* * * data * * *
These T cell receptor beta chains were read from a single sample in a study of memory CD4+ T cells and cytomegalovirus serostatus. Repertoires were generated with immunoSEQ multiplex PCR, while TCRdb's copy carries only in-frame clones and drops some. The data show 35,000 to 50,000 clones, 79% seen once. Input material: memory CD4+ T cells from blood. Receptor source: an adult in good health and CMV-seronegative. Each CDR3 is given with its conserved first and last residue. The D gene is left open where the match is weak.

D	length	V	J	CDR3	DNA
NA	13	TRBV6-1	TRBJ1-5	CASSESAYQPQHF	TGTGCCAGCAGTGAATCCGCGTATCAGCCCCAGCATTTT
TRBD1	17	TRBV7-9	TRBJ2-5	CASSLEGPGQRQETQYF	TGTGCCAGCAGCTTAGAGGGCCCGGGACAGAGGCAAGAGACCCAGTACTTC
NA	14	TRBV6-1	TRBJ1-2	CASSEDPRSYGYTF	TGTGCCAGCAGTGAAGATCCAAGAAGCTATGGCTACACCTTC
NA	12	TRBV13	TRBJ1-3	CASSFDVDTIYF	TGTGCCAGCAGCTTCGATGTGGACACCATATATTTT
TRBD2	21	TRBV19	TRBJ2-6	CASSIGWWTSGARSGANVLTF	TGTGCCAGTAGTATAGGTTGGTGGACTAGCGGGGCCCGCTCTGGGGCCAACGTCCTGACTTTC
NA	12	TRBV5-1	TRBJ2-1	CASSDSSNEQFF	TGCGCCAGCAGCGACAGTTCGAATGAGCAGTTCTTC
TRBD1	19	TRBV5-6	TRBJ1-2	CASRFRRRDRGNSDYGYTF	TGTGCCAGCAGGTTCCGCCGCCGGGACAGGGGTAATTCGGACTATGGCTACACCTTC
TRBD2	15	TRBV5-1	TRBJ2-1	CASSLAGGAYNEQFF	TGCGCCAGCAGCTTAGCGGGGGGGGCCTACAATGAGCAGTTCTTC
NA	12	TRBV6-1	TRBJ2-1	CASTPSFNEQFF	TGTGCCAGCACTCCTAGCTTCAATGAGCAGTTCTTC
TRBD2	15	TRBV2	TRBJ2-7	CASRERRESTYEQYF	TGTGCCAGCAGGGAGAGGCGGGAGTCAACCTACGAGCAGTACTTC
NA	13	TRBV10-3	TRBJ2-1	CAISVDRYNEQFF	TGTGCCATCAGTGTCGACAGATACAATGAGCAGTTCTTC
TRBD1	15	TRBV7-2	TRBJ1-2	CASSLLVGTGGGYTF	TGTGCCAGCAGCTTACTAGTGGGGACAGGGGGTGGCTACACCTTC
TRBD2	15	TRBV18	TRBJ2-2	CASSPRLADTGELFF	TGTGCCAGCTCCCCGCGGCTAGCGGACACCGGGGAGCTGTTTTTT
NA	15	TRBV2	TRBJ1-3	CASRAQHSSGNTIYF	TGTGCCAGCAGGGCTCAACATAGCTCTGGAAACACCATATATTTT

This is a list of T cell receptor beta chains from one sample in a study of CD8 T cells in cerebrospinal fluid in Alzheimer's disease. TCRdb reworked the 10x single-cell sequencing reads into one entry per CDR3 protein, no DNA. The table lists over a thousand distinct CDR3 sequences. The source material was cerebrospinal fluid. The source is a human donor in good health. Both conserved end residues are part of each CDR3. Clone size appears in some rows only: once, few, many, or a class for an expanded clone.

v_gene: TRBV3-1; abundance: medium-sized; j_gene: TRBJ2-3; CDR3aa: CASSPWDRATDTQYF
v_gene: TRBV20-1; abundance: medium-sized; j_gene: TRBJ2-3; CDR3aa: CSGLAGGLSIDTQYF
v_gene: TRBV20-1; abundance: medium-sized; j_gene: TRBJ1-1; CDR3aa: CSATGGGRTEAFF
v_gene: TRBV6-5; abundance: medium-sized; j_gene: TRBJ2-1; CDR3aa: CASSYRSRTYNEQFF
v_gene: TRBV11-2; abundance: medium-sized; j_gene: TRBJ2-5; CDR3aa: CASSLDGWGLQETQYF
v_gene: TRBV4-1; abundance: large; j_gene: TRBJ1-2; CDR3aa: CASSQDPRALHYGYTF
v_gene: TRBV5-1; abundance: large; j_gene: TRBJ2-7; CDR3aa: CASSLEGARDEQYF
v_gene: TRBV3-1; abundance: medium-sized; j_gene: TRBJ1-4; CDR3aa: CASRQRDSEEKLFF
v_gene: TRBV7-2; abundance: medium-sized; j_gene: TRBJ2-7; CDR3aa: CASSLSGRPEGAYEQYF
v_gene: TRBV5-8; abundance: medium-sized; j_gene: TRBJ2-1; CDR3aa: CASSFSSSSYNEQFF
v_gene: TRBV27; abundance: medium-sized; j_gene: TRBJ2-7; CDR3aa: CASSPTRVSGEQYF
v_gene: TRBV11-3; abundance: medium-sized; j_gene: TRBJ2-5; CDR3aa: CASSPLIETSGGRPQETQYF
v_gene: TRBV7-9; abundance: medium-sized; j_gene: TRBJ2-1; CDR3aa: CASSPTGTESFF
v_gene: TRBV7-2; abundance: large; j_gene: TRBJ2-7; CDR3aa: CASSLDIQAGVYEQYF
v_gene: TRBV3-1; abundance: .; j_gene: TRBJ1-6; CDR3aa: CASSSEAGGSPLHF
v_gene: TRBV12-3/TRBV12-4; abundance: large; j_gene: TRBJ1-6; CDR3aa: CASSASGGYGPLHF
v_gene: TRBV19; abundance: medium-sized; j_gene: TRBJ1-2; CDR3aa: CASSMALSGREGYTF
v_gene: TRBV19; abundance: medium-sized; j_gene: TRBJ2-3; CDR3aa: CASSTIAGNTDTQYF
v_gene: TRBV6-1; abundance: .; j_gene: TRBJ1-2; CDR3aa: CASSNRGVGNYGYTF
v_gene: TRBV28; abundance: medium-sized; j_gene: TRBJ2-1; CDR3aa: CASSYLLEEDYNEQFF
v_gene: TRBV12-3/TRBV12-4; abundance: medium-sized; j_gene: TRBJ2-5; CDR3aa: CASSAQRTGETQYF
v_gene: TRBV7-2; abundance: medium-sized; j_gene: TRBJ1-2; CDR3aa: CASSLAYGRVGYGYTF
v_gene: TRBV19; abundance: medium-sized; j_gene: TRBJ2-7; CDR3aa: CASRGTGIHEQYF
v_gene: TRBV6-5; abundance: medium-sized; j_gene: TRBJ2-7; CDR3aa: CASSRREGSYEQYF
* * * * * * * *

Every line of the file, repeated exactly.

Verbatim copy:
These T cell receptor beta chains were read from a single sample in a study of memory CD4+ T cells and cytomegalovirus serostatus. Repertoires were generated with immunoSEQ multiplex PCR, while TCRdb's copy carries only in-frame clones and drops some. The data show 35,000 to 50,000 clones, 79% seen once. Input material: memory CD4+ T cells from blood. Receptor source: an adult in good health and CMV-seronegative. Each CDR3 is given with its conserved first and last residue. The D gene is left open where the match is weak.

D	length	V	J	CDR3	DNA
NA	13	TRBV6-1	TRBJ1-5	CASSESAYQPQHF	TGTGCCAGCAGTGAATCCGCGTATCAGCCCCAGCATTTT
TRBD1	17	TRBV7-9	TRBJ2-5	CASSLEGPGQRQETQYF	TGTGCCAGCAGCTTAGAGGGCCCGGGACAGAGGCAAGAGACCCAGTACTTC
NA	14	TRBV6-1	TRBJ1-2	CASSEDPRSYGYTF	TGTGCCAGCAGTGAAGATCCAAGAAGCTATGGCTACACCTTC
NA	12	TRBV13	TRBJ1-3	CASSFDVDTIYF	TGTGCCAGCAGCTTCGATGTGGACACCATATATTTT
TRBD2	21	TRBV19	TRBJ2-6	CASSIGWWTSGARSGANVLTF	TGTGCCAGTAGTATAGGTTGGTGGACTAGCGGGGCCCGCTCTGGGGCCAACGTCCTGACTTTC
NA	12	TRBV5-1	TRBJ2-1	CASSDSSNEQFF	TGCGCCAGCAGCGACAGTTCGAATGAGCAGTTCTTC
TRBD1	19	TRBV5-6	TRBJ1-2	CASRFRRRDRGNSDYGYTF	TGTGCCAGCAGGTTCCGCCGCCGGGACAGGGGTAATTCGGACTATGGCTACACCTTC
TRBD2	15	TRBV5-1	TRBJ2-1	CASSLAGGAYNEQFF	TGCGCCAGCAGCTTAGCGGGGGGGGCCTACAATGAGCAGTTCTTC
NA	12	TRBV6-1	TRBJ2-1	CASTPSFNEQFF	TGTGCCAGCACTCCTAGCTTCAATGAGCAGTTCTTC
TRBD2	15	TRBV2	TRBJ2-7	CASRERRESTYEQYF	TGTGCCAGCAGGGAGAGGCGGGAGTCAACCTACGAGCAGTACTTC
NA	13	TRBV10-3	TRBJ2-1	CAISVDRYNEQFF	TGTGCCATCAGTGTCGACAGATACAATGAGCAGTTCTTC
TRBD1	15	TRBV7-2	TRBJ1-2	CASSLLVGTGGGYTF	TGTGCCAGCAGCTTACTAGTGGGGACAGGGGGTGGCTACACCTTC
TRBD2	15	TRBV18	TRBJ2-2	CASSPRLADTGELFF	TGTGCCAGCTCCCCGCGGCTAGCGGACACCGGGGAGCTGTTTTTT
NA	15	TRBV2	TRBJ1-3	CASRAQHSSGNTIYF	TGTGCCAGCAGGGCTCAACATAGCTCTGGAAACACCATATATTTT

This is a list of T cell receptor beta chains from one sample in a study of CD8 T cells in cerebrospinal fluid in Alzheimer's disease. TCRdb reworked the 10x single-cell sequencing reads into one entry per CDR3 protein, no DNA. The table lists over a thousand distinct CDR3 sequences. The source material was cerebrospinal fluid. The source is a human donor in good health. Both conserved end residues are part of each CDR3. Clone size appears in some rows only: once, few, many, or a class for an expanded clone.

v_gene: TRBV3-1; abundance: medium-sized; j_gene: TRBJ2-3; CDR3aa: CASSPWDRATDTQYF
v_gene: TRBV20-1; abundance: medium-sized; j_gene: TRBJ2-3; CDR3aa: CSGLAGGLSIDTQYF
v_gene: TRBV20-1; abundance: medium-sized; j_gene: TRBJ1-1; CDR3aa: CSATGGGRTEAFF
v_gene: TRBV6-5; abundance: medium-sized; j_gene: TRBJ2-1; CDR3aa: CASSYRSRTYNEQFF
v_gene: TRBV11-2; abundance: medium-sized; j_gene: TRBJ2-5; CDR3aa: CASSLDGWGLQETQYF
v_gene: TRBV4-1; abundance: large; j_gene: TRBJ1-2; CDR3aa: CASSQDPRALHYGYTF
v_gene: TRBV5-1; abundance: large; j_gene: TRBJ2-7; CDR3aa: CASSLEGARDEQYF
v_gene: TRBV3-1; abundance: medium-sized; j_gene: TRBJ1-4; CDR3aa: CASRQRDSEEKLFF
v_gene: TRBV7-2; abundance: medium-sized; j_gene: TRBJ2-7; CDR3aa: CASSLSGRPEGAYEQYF
v_gene: TRBV5-8; abundance: medium-sized; j_gene: TRBJ2-1; CDR3aa: CASSFSSSSYNEQFF
v_gene: TRBV27; abundance: medium-sized; j_gene: TRBJ2-7; CDR3aa: CASSPTRVSGEQYF
v_gene: TRBV11-3; abundance: medium-sized; j_gene: TRBJ2-5; CDR3aa: CASSPLIETSGGRPQETQYF
v_gene: TRBV7-9; abundance: medium-sized; j_gene: TRBJ2-1; CDR3aa: CASSPTGTESFF
v_gene: TRBV7-2; abundance: large; j_gene: TRBJ2-7; CDR3aa: CASSLDIQAGVYEQYF
v_gene: TRBV3-1; abundance: .; j_gene: TRBJ1-6; CDR3aa: CASSSEAGGSPLHF
v_gene: TRBV12-3/TRBV12-4; abundance: large; j_gene: TRBJ1-6; CDR3aa: CASSASGGYGPLHF
v_gene: TRBV19; abundance: medium-sized; j_gene: TRBJ1-2; CDR3aa: CASSMALSGREGYTF
v_gene: TRBV19; abundance: medium-sized; j_gene: TRBJ2-3; CDR3aa: CASSTIAGNTDTQYF
v_gene: TRBV6-1; abundance: .; j_gene: TRBJ1-2; CDR3aa: CASSNRGVGNYGYTF
v_gene: TRBV28; abundance: medium-sized; j_gene: TRBJ2-1; CDR3aa: CASSYLLEEDYNEQFF
v_gene: TRBV12-3/TRBV12-4; abundance: medium-sized; j_gene: TRBJ2-5; CDR3aa: CASSAQRTGETQYF
v_gene: TRBV7-2; abundance: medium-sized; j_gene: TRBJ1-2; CDR3aa: CASSLAYGRVGYGYTF
v_gene: TRBV19; abundance: medium-sized; j_gene: TRBJ2-7; CDR3aa: CASRGTGIHEQYF
v_gene: TRBV6-5; abundance: medium-sized; j_gene: TRBJ2-7; CDR3aa: CASSRREGSYEQYF